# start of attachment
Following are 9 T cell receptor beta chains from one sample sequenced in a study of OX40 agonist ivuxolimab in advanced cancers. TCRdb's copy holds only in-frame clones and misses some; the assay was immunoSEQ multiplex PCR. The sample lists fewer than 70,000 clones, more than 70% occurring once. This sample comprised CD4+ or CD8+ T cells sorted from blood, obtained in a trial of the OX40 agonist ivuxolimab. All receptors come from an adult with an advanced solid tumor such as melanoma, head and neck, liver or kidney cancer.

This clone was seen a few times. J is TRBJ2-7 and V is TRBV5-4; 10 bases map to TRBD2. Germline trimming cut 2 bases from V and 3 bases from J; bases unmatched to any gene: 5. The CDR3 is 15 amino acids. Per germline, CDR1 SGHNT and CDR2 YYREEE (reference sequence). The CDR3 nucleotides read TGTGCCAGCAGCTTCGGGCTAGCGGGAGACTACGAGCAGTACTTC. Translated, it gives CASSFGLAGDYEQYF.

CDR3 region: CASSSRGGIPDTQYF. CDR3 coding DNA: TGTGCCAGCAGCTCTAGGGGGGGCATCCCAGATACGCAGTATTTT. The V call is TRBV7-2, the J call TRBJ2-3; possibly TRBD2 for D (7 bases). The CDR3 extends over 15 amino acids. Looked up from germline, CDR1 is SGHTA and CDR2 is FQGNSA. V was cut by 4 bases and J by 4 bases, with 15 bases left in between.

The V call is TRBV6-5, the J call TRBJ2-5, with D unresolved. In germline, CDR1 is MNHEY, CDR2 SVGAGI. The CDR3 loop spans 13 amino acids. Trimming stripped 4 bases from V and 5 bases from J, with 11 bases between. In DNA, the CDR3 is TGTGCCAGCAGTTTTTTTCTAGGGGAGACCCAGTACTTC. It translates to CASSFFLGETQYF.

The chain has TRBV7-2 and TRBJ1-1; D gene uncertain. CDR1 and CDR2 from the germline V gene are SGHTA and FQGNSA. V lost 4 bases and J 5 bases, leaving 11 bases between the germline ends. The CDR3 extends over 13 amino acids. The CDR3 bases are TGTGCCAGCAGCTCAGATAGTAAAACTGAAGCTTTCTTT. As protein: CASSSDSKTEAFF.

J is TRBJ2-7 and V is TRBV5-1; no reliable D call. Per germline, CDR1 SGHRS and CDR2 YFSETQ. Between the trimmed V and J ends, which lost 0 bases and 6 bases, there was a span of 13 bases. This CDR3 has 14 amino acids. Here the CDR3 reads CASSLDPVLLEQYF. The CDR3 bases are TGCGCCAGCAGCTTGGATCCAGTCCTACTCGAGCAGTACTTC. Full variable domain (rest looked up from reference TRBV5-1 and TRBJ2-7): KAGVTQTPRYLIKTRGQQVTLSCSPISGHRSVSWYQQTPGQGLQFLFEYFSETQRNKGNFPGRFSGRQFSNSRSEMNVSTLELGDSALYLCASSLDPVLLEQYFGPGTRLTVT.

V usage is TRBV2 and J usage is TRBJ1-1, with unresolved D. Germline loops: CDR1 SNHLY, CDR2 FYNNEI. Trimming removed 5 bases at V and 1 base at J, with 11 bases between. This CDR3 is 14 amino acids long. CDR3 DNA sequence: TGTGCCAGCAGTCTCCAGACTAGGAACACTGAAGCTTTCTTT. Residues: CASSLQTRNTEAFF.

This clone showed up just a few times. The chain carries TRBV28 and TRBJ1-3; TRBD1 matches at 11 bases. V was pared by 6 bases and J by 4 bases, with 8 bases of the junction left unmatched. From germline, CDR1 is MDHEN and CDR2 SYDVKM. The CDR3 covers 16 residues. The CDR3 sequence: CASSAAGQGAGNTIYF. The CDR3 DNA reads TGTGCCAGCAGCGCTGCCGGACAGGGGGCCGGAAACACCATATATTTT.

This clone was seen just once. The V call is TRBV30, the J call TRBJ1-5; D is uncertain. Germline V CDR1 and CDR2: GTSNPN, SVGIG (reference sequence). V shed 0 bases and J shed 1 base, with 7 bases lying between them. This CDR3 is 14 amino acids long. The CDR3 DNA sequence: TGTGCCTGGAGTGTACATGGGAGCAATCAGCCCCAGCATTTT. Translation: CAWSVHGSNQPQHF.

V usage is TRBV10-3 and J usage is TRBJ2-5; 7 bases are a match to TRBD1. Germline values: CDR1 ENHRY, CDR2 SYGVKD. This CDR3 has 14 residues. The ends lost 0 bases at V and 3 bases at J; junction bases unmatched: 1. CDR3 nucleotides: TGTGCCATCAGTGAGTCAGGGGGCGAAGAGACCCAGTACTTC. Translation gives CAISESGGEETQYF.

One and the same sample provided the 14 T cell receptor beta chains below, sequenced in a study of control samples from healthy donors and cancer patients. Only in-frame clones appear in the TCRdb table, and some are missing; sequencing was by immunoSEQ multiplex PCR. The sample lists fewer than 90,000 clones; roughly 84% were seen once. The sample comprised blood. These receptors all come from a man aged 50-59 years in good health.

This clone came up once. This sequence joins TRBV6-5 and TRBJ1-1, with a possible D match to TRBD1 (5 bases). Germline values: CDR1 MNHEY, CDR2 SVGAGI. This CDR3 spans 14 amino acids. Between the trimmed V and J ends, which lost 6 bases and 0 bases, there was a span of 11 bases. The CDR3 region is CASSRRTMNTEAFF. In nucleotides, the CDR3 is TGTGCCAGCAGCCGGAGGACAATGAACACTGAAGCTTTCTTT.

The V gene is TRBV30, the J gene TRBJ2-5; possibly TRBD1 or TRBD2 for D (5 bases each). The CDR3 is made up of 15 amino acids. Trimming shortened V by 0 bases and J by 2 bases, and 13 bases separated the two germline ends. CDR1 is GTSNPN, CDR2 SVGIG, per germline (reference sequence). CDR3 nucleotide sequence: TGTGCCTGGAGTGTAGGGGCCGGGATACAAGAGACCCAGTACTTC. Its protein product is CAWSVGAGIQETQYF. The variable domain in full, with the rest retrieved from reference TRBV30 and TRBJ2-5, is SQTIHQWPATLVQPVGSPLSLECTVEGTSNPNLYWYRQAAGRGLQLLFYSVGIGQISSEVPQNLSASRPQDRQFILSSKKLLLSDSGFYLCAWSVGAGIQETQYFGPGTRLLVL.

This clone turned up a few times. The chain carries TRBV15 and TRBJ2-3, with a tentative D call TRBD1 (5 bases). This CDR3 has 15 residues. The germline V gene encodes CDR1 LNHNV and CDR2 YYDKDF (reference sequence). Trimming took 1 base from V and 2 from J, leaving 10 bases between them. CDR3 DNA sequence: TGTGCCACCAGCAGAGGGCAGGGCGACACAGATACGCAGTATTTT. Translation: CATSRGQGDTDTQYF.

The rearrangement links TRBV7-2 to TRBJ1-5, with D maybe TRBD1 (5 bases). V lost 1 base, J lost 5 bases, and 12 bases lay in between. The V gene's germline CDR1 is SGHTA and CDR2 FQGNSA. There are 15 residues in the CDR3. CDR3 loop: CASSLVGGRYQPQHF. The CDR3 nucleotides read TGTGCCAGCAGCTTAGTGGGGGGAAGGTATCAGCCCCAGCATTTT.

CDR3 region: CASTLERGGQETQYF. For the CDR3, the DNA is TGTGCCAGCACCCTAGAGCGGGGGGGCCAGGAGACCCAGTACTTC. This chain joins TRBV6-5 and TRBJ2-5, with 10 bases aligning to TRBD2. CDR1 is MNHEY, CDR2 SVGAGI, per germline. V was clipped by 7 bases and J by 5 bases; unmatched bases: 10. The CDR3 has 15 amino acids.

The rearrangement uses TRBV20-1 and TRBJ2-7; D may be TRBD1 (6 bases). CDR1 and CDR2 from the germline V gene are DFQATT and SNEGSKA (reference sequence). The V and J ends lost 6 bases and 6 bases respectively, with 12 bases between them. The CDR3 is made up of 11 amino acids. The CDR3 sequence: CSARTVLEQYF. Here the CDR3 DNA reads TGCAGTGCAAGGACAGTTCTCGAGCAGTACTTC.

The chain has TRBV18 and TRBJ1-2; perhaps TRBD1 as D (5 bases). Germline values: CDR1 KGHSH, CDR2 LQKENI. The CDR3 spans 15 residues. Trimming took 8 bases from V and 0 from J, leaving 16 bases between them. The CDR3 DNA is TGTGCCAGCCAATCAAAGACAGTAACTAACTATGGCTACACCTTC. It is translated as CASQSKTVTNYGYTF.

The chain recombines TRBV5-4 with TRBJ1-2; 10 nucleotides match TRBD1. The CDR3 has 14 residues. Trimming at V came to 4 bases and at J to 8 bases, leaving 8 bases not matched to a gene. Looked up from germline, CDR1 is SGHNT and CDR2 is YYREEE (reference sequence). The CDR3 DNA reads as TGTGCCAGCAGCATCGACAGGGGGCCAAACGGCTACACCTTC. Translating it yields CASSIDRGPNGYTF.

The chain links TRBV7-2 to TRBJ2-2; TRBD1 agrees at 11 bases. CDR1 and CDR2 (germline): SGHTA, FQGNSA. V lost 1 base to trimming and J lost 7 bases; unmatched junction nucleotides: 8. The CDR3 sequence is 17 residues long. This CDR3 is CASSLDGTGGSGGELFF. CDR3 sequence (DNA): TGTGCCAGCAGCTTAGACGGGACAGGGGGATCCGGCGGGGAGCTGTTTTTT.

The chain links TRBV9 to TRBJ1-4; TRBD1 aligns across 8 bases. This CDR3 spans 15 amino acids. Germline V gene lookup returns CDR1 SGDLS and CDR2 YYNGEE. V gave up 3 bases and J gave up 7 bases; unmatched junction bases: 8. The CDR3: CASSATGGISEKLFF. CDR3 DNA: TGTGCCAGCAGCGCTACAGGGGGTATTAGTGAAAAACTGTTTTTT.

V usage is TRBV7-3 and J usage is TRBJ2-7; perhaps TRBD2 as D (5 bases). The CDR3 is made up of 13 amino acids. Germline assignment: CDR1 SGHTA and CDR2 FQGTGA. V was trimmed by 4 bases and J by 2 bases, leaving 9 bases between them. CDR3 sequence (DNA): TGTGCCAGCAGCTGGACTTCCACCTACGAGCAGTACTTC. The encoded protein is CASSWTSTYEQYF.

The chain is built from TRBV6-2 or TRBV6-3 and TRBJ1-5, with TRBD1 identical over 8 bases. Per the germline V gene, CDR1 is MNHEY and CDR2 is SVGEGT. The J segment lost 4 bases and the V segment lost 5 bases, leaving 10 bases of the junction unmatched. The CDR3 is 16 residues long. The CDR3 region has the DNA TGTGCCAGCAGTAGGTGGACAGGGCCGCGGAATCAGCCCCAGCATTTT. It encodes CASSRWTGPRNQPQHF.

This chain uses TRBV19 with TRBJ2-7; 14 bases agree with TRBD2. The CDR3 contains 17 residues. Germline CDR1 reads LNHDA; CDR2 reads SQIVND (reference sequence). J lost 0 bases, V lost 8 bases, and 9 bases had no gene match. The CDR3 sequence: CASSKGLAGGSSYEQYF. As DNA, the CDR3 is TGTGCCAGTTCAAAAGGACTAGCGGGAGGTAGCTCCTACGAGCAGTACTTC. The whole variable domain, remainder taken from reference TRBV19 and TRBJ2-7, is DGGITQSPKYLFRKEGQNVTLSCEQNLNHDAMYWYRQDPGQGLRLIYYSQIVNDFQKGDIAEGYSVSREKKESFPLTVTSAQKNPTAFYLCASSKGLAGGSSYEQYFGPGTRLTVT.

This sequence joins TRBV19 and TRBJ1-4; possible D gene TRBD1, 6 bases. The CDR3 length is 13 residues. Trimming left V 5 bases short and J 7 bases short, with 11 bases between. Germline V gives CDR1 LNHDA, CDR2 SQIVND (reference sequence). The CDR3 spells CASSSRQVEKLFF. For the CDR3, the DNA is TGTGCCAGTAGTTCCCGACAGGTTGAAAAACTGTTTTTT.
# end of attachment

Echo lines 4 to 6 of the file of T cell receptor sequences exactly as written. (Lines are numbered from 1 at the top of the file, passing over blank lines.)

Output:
The V call is TRBV6-5, the J call TRBJ2-5, with D unresolved. In germline, CDR1 is MNHEY, CDR2 SVGAGI. The CDR3 loop spans 13 amino acids. Trimming stripped 4 bases from V and 5 bases from J, with 11 bases between. In DNA, the CDR3 is TGTGCCAGCAGTTTTTTTCTAGGGGAGACCCAGTACTTC. It translates to CASSFFLGETQYF.

The chain has TRBV7-2 and TRBJ1-1; D gene uncertain. CDR1 and CDR2 from the germline V gene are SGHTA and FQGNSA. V lost 4 bases and J 5 bases, leaving 11 bases between the germline ends. The CDR3 extends over 13 amino acids. The CDR3 bases are TGTGCCAGCAGCTCAGATAGTAAAACTGAAGCTTTCTTT. As protein: CASSSDSKTEAFF.

J is TRBJ2-7 and V is TRBV5-1; no reliable D call. Per germline, CDR1 SGHRS and CDR2 YFSETQ. Between the trimmed V and J ends, which lost 0 bases and 6 bases, there was a span of 13 bases. This CDR3 has 14 amino acids. Here the CDR3 reads CASSLDPVLLEQYF. The CDR3 bases are TGCGCCAGCAGCTTGGATCCAGTCCTACTCGAGCAGTACTTC. Full variable domain (rest looked up from reference TRBV5-1 and TRBJ2-7): KAGVTQTPRYLIKTRGQQVTLSCSPISGHRSVSWYQQTPGQGLQFLFEYFSETQRNKGNFPGRFSGRQFSNSRSEMNVSTLELGDSALYLCASSLDPVLLEQYFGPGTRLTVT.